The Mark Twain Branch of the Detroit Public Library, designed to be Detroit’s third regional library, opened to the public on February 22, 1940 with over 20,000 books. The library, referred to as a regional library and intended to be larger than neighborhood libraries, held a wide selection of books and periodicals in an informal clubhouse environment.
Architect Wirt C. Rowland designed the striking Art Deco Mark Twain Branch Library. Rowland is best known for contributing Art Deco skyscrapers to Detroit’s skyline.
Newspaper accounts from the 1940’s and 1950’s indicate the library hosted a number of popular community events, such as Boy Scout meetings, musical events and lecture series.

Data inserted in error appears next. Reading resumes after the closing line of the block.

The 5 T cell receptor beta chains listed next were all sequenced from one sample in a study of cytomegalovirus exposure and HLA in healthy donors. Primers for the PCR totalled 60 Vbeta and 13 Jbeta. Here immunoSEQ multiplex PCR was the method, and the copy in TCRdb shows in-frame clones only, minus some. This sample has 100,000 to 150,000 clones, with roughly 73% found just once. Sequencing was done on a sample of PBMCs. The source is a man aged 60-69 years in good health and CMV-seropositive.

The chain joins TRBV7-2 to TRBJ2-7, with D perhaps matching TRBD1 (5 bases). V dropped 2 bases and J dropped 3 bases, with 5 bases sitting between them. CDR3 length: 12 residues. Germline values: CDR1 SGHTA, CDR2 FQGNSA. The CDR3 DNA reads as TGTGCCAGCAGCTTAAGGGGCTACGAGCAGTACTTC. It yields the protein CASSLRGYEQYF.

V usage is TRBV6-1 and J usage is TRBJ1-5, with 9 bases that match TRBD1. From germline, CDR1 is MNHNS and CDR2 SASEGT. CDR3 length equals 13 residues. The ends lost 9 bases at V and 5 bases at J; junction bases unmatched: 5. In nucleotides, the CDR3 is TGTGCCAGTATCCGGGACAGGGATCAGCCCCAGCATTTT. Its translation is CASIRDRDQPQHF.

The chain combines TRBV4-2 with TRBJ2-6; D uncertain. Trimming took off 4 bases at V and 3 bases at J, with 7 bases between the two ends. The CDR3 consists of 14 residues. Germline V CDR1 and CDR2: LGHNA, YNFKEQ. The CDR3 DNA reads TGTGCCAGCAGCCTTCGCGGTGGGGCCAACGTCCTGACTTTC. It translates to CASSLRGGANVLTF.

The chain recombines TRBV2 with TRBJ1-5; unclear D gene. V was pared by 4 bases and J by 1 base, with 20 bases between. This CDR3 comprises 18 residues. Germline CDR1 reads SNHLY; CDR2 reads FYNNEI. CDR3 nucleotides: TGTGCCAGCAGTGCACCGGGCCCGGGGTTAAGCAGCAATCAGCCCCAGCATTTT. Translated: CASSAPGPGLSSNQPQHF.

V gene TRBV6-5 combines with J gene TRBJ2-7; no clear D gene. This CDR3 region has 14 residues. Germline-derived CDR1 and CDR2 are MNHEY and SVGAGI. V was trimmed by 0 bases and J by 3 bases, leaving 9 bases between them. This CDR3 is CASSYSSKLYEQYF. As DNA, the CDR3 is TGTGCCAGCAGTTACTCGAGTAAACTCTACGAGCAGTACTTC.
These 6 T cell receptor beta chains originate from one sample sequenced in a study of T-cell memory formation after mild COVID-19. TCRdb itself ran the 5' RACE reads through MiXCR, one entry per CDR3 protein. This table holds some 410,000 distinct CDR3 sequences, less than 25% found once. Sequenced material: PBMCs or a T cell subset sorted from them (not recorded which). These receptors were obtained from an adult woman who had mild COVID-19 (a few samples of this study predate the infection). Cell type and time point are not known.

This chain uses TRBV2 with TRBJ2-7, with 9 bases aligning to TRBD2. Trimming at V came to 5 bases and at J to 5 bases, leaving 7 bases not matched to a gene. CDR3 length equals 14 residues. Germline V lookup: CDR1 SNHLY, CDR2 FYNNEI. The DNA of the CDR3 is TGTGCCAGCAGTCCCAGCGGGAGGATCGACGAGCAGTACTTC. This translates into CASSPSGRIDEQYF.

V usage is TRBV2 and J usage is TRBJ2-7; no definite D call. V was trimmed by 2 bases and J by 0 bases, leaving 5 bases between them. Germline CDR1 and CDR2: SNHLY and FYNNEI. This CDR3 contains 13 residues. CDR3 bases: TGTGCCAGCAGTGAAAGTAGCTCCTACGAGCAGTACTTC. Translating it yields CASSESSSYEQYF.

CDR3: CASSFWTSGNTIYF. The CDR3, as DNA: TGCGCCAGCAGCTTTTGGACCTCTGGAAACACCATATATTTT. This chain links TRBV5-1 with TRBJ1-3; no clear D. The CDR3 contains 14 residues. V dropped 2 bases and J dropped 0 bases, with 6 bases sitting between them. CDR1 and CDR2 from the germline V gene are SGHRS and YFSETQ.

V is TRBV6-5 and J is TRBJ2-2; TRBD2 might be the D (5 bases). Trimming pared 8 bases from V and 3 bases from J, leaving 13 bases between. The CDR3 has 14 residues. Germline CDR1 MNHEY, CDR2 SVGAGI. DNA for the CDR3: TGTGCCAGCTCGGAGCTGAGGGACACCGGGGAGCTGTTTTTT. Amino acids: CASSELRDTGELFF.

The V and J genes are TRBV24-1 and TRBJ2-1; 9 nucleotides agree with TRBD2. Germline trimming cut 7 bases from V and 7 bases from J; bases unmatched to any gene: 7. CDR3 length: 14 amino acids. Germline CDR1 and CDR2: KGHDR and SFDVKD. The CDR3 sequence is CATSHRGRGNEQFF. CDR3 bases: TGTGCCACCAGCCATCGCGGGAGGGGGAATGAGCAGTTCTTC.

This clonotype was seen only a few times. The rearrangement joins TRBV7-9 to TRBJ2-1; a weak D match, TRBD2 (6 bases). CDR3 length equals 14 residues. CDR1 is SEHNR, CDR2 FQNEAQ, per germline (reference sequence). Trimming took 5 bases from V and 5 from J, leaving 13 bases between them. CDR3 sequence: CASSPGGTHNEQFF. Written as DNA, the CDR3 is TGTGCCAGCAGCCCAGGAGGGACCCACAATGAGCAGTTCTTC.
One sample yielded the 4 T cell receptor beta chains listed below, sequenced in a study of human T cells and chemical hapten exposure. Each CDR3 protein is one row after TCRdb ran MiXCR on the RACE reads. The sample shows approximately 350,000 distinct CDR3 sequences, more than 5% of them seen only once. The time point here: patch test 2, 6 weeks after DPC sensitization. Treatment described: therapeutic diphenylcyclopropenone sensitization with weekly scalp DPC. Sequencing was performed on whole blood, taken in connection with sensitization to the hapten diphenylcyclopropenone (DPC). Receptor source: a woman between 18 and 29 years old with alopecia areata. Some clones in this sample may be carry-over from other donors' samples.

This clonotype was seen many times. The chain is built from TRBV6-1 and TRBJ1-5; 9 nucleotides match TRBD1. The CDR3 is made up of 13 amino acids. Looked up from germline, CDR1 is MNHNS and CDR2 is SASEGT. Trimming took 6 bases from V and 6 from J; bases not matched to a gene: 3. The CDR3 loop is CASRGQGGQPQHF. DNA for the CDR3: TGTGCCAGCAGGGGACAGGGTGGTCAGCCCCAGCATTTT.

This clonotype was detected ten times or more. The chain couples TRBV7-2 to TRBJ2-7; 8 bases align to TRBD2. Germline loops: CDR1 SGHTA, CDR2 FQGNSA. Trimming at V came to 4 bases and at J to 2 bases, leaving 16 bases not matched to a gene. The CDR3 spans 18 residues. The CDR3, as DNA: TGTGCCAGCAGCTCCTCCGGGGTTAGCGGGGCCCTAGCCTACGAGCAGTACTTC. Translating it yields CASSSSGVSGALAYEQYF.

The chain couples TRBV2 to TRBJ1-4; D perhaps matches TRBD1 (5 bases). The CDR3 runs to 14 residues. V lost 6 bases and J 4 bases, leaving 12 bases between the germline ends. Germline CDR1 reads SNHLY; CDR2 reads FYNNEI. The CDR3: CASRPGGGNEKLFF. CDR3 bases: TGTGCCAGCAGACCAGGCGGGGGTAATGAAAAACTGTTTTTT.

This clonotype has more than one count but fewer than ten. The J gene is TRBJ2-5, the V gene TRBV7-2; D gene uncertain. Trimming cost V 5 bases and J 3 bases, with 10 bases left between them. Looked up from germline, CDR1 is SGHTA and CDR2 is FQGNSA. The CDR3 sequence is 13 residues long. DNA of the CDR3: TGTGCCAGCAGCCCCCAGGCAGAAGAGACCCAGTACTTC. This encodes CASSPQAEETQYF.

By the 1990’s, however, the library fell into disrepair due to Detroit’s financial problems. It closed in the 1990’s, only able to reopen for two days per week shortly after.
The library closed in 1997 for renovation and never reopened. What began as an overdue project to repair the library’s roof led to the discovery of asbestos and structural problems. It was demolished amid controversy in 2011.
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